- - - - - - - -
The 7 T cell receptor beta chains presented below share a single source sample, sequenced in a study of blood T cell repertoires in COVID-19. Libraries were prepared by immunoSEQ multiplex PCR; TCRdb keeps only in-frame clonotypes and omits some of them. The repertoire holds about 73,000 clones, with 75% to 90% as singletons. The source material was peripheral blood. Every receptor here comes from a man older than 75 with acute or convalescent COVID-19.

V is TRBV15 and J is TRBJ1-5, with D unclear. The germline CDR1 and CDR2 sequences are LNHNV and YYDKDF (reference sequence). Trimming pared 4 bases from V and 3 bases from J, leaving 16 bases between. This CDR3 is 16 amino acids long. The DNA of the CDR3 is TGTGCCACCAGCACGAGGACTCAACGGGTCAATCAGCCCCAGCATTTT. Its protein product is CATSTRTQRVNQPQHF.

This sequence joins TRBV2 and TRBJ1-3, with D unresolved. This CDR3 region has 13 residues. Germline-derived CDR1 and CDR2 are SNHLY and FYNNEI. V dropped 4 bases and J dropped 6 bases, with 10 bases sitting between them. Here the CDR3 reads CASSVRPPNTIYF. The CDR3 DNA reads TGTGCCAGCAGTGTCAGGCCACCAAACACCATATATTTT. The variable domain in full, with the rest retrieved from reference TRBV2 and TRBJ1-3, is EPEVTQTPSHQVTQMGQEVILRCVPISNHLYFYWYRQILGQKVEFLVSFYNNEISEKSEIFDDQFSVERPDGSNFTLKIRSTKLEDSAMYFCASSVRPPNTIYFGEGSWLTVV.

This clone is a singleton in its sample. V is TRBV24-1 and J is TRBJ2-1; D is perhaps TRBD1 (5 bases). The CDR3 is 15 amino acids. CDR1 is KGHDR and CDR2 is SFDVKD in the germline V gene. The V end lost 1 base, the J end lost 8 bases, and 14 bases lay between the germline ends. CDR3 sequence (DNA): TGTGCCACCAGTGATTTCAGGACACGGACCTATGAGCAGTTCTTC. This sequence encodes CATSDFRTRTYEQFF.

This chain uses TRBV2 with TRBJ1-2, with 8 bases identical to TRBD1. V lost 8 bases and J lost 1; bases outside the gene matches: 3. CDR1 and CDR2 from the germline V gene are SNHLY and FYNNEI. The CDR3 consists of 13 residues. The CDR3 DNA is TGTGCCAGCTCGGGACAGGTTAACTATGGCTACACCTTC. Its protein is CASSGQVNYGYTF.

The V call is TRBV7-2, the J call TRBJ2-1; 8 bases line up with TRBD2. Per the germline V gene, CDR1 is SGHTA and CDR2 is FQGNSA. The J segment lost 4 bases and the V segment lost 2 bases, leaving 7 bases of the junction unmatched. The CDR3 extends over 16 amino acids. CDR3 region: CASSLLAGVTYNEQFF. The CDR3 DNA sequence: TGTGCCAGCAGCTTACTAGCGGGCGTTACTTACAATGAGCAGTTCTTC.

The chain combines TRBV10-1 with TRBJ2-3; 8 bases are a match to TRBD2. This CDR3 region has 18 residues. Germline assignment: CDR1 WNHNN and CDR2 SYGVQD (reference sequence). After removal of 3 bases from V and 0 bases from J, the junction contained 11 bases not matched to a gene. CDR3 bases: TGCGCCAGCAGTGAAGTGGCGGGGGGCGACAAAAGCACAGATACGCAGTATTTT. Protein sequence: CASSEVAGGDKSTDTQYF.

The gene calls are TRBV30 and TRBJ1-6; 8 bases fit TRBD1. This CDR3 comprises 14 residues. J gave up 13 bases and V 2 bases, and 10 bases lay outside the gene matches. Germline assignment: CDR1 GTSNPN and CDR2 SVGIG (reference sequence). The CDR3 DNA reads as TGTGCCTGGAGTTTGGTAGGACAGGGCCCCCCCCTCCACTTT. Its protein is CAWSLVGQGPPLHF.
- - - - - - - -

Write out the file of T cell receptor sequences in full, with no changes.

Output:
The 7 T cell receptor beta chains presented below share a single source sample, sequenced in a study of blood T cell repertoires in COVID-19. Libraries were prepared by immunoSEQ multiplex PCR; TCRdb keeps only in-frame clonotypes and omits some of them. The repertoire holds about 73,000 clones, with 75% to 90% as singletons. The source material was peripheral blood. Every receptor here comes from a man older than 75 with acute or convalescent COVID-19.

V is TRBV15 and J is TRBJ1-5, with D unclear. The germline CDR1 and CDR2 sequences are LNHNV and YYDKDF (reference sequence). Trimming pared 4 bases from V and 3 bases from J, leaving 16 bases between. This CDR3 is 16 amino acids long. The DNA of the CDR3 is TGTGCCACCAGCACGAGGACTCAACGGGTCAATCAGCCCCAGCATTTT. Its protein product is CATSTRTQRVNQPQHF.

This sequence joins TRBV2 and TRBJ1-3, with D unresolved. This CDR3 region has 13 residues. Germline-derived CDR1 and CDR2 are SNHLY and FYNNEI. V dropped 4 bases and J dropped 6 bases, with 10 bases sitting between them. Here the CDR3 reads CASSVRPPNTIYF. The CDR3 DNA reads TGTGCCAGCAGTGTCAGGCCACCAAACACCATATATTTT. The variable domain in full, with the rest retrieved from reference TRBV2 and TRBJ1-3, is EPEVTQTPSHQVTQMGQEVILRCVPISNHLYFYWYRQILGQKVEFLVSFYNNEISEKSEIFDDQFSVERPDGSNFTLKIRSTKLEDSAMYFCASSVRPPNTIYFGEGSWLTVV.

This clone is a singleton in its sample. V is TRBV24-1 and J is TRBJ2-1; D is perhaps TRBD1 (5 bases). The CDR3 is 15 amino acids. CDR1 is KGHDR and CDR2 is SFDVKD in the germline V gene. The V end lost 1 base, the J end lost 8 bases, and 14 bases lay between the germline ends. CDR3 sequence (DNA): TGTGCCACCAGTGATTTCAGGACACGGACCTATGAGCAGTTCTTC. This sequence encodes CATSDFRTRTYEQFF.

This chain uses TRBV2 with TRBJ1-2, with 8 bases identical to TRBD1. V lost 8 bases and J lost 1; bases outside the gene matches: 3. CDR1 and CDR2 from the germline V gene are SNHLY and FYNNEI. The CDR3 consists of 13 residues. The CDR3 DNA is TGTGCCAGCTCGGGACAGGTTAACTATGGCTACACCTTC. Its protein is CASSGQVNYGYTF.

The V call is TRBV7-2, the J call TRBJ2-1; 8 bases line up with TRBD2. Per the germline V gene, CDR1 is SGHTA and CDR2 is FQGNSA. The J segment lost 4 bases and the V segment lost 2 bases, leaving 7 bases of the junction unmatched. The CDR3 extends over 16 amino acids. CDR3 region: CASSLLAGVTYNEQFF. The CDR3 DNA sequence: TGTGCCAGCAGCTTACTAGCGGGCGTTACTTACAATGAGCAGTTCTTC.

The chain combines TRBV10-1 with TRBJ2-3; 8 bases are a match to TRBD2. This CDR3 region has 18 residues. Germline assignment: CDR1 WNHNN and CDR2 SYGVQD (reference sequence). After removal of 3 bases from V and 0 bases from J, the junction contained 11 bases not matched to a gene. CDR3 bases: TGCGCCAGCAGTGAAGTGGCGGGGGGCGACAAAAGCACAGATACGCAGTATTTT. Protein sequence: CASSEVAGGDKSTDTQYF.

The gene calls are TRBV30 and TRBJ1-6; 8 bases fit TRBD1. This CDR3 comprises 14 residues. J gave up 13 bases and V 2 bases, and 10 bases lay outside the gene matches. Germline assignment: CDR1 GTSNPN and CDR2 SVGIG (reference sequence). The CDR3 DNA reads as TGTGCCTGGAGTTTGGTAGGACAGGGCCCCCCCCTCCACTTT. Its protein is CAWSLVGQGPPLHF.